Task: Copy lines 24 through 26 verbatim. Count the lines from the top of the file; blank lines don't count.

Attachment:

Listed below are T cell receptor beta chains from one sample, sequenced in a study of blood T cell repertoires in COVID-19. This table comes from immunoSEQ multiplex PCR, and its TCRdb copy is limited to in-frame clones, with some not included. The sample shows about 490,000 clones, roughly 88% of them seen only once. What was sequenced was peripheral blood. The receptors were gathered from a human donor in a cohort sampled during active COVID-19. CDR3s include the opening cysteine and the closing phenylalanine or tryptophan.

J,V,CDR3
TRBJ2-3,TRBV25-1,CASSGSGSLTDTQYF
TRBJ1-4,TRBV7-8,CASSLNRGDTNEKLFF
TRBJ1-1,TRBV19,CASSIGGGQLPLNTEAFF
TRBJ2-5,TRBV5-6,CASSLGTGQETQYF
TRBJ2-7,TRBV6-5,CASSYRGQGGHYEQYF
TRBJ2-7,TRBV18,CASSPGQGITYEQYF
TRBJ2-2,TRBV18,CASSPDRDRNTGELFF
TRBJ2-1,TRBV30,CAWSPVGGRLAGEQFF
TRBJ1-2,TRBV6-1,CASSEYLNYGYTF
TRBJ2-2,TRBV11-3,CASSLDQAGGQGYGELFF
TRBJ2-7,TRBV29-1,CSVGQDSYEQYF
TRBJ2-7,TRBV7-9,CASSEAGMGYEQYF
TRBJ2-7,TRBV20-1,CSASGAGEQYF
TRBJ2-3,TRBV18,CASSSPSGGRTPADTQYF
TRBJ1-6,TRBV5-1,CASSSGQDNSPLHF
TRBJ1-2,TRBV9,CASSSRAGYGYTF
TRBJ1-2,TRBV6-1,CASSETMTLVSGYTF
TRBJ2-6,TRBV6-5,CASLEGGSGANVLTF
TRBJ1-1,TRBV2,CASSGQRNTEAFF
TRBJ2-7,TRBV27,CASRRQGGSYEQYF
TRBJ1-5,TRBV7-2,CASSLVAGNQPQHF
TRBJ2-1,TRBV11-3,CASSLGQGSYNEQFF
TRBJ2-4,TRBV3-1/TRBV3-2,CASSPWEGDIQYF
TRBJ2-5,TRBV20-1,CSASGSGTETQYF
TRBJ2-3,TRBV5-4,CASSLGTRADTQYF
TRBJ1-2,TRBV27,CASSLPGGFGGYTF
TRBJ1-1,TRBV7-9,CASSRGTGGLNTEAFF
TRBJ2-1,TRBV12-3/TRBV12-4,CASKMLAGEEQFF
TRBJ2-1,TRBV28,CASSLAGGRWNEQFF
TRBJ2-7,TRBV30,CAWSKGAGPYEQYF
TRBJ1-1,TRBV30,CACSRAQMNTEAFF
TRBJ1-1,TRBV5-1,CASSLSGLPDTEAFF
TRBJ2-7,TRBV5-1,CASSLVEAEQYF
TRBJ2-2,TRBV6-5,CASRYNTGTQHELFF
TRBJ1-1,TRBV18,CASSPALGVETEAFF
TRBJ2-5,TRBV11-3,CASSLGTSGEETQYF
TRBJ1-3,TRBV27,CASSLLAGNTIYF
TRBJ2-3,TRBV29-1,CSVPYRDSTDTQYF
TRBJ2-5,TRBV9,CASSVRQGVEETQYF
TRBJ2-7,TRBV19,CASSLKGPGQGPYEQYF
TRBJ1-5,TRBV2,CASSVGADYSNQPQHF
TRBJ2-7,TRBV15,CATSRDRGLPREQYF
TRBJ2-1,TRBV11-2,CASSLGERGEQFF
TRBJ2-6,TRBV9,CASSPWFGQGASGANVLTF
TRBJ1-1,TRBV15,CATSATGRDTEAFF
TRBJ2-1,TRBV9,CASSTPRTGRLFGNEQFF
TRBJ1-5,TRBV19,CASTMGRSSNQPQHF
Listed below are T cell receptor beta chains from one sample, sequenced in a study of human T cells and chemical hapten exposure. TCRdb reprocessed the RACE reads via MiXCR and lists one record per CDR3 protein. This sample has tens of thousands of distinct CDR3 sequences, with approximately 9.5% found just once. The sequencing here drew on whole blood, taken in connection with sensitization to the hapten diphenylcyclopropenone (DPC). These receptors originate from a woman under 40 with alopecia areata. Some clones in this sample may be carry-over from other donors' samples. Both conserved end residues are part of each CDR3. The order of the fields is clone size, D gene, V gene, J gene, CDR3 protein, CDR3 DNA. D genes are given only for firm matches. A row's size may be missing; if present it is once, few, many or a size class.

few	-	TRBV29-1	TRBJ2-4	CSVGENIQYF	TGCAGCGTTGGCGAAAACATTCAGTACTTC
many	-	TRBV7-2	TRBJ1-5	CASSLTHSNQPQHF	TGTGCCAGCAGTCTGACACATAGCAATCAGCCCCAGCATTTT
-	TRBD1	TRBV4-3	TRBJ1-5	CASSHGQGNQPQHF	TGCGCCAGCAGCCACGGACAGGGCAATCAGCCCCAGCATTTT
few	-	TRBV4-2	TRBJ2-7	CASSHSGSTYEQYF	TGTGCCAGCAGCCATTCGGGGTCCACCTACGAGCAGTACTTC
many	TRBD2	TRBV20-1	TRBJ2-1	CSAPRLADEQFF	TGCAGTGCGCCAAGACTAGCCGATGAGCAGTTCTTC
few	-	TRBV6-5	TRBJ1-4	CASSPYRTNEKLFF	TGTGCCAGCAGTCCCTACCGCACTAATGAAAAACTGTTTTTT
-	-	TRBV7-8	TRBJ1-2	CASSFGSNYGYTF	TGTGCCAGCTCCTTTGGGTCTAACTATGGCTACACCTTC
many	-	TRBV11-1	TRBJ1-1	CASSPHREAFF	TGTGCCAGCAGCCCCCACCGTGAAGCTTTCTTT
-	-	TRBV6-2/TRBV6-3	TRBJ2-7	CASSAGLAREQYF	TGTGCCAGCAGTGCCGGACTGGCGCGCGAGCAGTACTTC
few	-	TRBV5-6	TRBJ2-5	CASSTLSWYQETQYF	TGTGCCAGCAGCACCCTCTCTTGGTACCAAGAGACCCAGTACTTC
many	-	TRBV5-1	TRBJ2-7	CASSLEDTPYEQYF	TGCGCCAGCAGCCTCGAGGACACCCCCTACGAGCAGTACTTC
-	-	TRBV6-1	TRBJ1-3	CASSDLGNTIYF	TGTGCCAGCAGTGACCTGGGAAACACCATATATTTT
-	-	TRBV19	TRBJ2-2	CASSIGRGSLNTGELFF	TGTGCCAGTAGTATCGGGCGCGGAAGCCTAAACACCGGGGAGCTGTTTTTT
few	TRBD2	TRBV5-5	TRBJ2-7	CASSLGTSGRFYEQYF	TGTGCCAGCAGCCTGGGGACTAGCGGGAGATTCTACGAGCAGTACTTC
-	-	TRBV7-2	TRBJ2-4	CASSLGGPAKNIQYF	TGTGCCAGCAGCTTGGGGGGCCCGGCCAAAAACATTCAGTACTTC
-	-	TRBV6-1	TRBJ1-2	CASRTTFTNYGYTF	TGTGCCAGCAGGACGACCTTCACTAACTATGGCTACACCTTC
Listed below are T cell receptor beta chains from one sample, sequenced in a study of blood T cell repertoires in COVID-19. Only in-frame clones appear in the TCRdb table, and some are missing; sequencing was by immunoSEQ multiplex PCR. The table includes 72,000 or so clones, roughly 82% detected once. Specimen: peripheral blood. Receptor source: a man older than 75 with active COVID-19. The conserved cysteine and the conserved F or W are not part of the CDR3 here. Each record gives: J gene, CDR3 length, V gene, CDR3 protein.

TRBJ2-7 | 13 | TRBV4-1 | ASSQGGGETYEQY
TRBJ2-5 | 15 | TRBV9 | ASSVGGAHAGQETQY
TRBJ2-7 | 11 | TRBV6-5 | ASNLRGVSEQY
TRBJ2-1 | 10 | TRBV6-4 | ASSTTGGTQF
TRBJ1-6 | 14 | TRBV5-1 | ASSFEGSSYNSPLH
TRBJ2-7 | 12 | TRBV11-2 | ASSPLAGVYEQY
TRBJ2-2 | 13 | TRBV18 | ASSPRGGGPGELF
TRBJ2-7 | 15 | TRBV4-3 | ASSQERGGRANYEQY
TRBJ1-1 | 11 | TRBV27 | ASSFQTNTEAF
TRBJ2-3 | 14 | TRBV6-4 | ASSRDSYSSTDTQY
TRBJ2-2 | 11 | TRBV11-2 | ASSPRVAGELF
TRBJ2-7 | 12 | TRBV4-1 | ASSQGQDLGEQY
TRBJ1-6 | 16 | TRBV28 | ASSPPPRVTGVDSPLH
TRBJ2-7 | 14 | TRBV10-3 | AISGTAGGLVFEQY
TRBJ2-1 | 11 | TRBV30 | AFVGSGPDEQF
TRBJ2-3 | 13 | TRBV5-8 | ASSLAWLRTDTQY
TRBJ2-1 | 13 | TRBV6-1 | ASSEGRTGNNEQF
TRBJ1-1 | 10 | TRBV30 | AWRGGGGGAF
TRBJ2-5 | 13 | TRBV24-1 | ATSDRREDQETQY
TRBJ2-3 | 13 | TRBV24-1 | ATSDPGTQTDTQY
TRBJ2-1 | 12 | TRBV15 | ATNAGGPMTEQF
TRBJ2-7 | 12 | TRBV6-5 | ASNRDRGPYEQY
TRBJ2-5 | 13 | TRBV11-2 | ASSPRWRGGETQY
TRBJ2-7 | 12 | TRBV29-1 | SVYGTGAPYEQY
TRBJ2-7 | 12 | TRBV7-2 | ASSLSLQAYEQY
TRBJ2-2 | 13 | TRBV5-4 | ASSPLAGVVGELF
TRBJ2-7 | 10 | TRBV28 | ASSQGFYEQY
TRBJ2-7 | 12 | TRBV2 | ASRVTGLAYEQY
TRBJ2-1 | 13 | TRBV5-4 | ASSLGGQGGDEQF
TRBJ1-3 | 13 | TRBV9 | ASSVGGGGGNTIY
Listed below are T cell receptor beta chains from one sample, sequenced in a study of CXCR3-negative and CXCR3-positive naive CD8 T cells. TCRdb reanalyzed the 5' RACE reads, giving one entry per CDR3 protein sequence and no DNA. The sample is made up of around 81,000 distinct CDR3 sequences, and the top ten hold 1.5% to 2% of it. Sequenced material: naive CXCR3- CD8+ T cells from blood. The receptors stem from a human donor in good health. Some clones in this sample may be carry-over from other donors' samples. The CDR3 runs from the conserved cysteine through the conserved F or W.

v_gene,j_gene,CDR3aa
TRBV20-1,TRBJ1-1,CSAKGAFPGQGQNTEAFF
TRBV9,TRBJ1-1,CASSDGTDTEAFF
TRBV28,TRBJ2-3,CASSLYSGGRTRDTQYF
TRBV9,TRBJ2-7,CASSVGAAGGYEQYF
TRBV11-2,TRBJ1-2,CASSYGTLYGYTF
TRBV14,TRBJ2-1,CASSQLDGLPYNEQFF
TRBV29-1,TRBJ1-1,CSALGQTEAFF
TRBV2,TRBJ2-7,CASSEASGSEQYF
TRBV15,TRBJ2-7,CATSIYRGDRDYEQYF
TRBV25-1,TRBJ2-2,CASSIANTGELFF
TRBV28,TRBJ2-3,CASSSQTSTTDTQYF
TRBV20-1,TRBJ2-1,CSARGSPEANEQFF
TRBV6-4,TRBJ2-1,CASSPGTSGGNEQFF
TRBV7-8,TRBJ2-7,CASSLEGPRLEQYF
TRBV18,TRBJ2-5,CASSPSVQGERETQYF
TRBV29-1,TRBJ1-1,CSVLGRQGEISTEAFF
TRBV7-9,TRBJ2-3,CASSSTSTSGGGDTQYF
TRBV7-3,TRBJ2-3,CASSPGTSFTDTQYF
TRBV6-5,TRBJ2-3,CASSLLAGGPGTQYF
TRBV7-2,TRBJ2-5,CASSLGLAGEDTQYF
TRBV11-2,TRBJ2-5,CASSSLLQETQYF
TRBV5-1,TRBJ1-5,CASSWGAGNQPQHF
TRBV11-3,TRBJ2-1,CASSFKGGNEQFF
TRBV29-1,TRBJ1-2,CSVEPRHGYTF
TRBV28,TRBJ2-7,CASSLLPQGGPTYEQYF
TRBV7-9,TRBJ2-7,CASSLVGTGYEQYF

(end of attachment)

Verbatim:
TRBJ2-1,TRBV11-3,CASSLGQGSYNEQFF
TRBJ2-4,TRBV3-1/TRBV3-2,CASSPWEGDIQYF
TRBJ2-5,TRBV20-1,CSASGSGTETQYF